When I was finally ready to "honor" the animal through cooking it, well, I had to learn from the very beginning.  I also keep my internet ears open to new ways to use up the whole animal, at least as much as I know how. If you're in a similar boat, I've listed a few of my favorite go-to recipes below.

My own drawing of Ally, our mean black hen

I use these recipes nearly weekly:
How to roast a chicken (Martha Stewart)
How to cook a chicken breast (The Kitchn)

Bone broth: My approach is different than others I see online, I'm not sure how I came up with the process, since I use the internet as a cookbook.
Roast the skin, bones, drippings, fat in the oven on 350 for 30 minutes, stir/flip everything as best you can and roast 30 minutes more.
In a slow cooker/crock pot, cover the bones, etc. with water, add 2 bay leaves and a handful of thyme. Simmer for 12 hours. After you strain out the solids, you will have a richly flavored, unsalted broth.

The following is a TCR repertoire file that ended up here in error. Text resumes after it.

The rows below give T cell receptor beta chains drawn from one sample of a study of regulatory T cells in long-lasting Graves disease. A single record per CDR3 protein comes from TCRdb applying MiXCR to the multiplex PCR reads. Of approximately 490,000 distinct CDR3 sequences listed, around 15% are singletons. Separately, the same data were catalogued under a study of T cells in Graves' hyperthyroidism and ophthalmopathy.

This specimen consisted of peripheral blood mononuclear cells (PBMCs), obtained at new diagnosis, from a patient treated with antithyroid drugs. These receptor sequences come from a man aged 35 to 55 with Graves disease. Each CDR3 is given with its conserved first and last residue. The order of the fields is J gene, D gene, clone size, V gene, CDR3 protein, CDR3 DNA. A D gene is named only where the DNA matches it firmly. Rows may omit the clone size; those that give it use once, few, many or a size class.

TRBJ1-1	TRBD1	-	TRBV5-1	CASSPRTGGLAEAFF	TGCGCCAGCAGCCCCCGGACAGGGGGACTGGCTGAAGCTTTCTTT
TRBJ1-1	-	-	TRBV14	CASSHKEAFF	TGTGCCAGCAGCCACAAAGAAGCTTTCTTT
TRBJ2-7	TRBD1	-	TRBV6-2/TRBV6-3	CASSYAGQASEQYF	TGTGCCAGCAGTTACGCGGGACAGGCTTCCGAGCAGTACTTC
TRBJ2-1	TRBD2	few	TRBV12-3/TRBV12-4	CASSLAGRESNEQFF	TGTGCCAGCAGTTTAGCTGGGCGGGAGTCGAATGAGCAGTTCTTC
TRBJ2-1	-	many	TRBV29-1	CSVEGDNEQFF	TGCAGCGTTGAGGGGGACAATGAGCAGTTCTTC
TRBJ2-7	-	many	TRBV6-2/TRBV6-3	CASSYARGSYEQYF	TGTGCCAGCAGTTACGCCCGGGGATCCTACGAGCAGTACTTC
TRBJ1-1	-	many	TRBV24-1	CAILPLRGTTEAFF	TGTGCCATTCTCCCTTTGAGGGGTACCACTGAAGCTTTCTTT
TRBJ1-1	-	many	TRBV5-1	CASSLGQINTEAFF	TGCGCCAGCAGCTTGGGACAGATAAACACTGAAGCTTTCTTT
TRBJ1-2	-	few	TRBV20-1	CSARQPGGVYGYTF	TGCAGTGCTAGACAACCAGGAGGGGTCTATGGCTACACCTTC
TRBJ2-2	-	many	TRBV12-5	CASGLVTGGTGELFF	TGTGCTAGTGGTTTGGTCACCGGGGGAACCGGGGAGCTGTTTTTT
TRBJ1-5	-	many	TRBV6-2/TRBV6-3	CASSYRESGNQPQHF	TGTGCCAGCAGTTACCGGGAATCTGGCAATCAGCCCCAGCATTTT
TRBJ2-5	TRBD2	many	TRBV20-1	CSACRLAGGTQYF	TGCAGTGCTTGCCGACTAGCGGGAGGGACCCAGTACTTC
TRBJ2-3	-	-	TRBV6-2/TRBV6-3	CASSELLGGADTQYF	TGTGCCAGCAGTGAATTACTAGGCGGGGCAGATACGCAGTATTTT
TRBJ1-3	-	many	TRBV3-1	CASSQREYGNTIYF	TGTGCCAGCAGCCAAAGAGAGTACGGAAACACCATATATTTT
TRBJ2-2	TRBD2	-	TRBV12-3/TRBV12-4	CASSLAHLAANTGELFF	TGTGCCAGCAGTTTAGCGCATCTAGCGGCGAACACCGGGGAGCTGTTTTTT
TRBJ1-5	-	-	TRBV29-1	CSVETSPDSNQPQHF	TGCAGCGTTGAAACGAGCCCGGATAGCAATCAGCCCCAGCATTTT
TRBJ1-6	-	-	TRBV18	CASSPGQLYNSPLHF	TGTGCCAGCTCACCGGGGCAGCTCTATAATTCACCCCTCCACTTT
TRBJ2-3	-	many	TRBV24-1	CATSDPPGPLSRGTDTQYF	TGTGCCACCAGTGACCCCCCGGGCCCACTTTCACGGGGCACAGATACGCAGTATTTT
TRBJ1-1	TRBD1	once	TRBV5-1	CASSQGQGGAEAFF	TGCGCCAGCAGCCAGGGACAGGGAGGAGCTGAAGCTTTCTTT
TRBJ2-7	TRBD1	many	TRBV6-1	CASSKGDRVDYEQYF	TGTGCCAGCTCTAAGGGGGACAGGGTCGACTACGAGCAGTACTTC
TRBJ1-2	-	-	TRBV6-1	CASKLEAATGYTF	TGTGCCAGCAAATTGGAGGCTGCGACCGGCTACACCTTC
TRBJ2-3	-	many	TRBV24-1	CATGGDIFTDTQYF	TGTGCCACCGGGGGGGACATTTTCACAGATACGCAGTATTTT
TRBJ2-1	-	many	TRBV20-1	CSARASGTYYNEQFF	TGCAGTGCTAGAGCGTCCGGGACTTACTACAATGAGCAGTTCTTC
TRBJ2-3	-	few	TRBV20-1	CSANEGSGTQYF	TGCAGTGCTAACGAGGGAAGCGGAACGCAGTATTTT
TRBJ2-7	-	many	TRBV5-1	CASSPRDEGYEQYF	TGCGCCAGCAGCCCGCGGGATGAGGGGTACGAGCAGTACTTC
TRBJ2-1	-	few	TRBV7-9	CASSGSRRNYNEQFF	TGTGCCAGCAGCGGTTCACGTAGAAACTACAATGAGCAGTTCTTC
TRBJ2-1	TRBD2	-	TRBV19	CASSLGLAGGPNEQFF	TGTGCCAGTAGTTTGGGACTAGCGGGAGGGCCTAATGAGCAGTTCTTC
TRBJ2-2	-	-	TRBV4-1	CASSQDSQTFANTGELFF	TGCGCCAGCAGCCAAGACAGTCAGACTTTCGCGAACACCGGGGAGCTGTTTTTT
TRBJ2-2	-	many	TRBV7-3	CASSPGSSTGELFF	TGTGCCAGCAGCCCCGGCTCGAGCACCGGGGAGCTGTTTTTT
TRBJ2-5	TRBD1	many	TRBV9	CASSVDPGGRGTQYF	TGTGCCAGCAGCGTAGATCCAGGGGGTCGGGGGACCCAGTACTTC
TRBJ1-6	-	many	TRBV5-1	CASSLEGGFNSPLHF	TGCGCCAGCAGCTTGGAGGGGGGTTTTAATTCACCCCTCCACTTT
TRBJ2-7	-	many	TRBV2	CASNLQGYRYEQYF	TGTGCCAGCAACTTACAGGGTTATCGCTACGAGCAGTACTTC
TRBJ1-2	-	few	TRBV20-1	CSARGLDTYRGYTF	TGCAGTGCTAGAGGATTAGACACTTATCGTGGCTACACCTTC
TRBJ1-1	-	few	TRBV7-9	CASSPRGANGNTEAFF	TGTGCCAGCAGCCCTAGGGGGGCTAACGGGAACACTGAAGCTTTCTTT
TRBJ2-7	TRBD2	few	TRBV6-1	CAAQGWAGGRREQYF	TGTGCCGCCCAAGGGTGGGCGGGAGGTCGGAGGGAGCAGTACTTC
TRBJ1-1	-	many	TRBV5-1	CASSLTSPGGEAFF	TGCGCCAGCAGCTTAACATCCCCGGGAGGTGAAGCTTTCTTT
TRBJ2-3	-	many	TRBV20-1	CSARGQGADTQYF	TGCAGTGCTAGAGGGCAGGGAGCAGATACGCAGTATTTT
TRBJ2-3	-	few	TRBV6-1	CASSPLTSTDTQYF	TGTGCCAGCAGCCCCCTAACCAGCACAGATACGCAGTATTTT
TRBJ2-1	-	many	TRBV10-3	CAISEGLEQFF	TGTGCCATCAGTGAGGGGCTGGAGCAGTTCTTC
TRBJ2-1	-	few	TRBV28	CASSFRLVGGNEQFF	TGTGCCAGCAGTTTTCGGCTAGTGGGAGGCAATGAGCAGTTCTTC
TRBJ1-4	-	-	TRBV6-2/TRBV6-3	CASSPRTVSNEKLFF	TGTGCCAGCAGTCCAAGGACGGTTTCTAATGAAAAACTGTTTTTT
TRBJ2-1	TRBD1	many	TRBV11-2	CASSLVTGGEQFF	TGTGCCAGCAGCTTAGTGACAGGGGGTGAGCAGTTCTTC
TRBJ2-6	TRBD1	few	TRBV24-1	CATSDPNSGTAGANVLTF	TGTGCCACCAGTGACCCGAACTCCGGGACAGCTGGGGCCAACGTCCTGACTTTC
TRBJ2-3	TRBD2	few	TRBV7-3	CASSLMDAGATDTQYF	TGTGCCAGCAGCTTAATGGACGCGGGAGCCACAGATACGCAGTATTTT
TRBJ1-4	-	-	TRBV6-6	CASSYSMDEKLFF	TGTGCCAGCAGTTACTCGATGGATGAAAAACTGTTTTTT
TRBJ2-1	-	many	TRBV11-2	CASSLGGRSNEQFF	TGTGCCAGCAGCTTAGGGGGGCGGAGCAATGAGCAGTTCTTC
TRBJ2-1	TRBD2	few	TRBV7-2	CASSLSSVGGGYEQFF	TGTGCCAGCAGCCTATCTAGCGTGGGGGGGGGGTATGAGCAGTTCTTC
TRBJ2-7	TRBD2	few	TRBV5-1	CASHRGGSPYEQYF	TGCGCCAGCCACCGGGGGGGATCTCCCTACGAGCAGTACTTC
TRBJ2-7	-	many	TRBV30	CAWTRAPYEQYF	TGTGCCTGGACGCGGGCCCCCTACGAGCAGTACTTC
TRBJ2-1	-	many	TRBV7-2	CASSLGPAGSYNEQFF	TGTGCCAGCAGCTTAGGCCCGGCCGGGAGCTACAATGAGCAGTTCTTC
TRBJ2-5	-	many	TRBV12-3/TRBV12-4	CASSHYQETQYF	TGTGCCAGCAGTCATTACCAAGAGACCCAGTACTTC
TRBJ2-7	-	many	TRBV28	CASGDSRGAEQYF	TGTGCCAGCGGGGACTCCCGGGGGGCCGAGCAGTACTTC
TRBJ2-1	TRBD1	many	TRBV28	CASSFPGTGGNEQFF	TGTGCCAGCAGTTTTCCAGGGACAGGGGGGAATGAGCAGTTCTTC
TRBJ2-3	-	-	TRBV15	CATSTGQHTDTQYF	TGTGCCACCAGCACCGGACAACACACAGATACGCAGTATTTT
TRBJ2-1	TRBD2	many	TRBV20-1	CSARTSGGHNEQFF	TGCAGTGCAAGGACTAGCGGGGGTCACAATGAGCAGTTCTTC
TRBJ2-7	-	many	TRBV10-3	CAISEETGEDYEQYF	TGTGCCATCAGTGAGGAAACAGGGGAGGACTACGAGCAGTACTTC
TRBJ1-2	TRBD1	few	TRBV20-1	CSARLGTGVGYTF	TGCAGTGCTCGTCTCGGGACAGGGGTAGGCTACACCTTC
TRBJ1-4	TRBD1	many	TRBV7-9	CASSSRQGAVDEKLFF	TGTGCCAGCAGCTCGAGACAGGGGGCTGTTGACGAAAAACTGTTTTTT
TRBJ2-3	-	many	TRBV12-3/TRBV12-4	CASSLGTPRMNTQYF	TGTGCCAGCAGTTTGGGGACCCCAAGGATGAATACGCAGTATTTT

Floursack tea towels from Girls Can Tell

Keep it going perpetually if you want, like Nourished Kitchen does. I generally use it for a giant batch of soup and toss (or bokashi) the bones.

I most often use homemade broth for chicken noodle soup or chicken and dumplings. Sometimes I'll use it in place of water to cook rice or barley, which is fantastic.

For chicken noodle soup I loosely follow the directions my sister in law gave me: 
Boil some kind of chicken with bones in. Today I used chicken thighs but I usually do a whole cut up chicken. Remove chicken to cool and pull off the bone. Put chopped onions, carrots and celery in broth cook until just done, add meat back in ( no skin, : p ) add salt and pepper to taste. I scoop out a cup or two of it and puree it and put it back in. Then I make a roux ( 3 or 4 tblspn butter same amount of flour, melt and add some stock, then pour it all back in the pot. It gives it some thickness which we like. Then just add noodles or rice, (I use the Amish egg noodles, they are yummy) when they're done YOU EAT!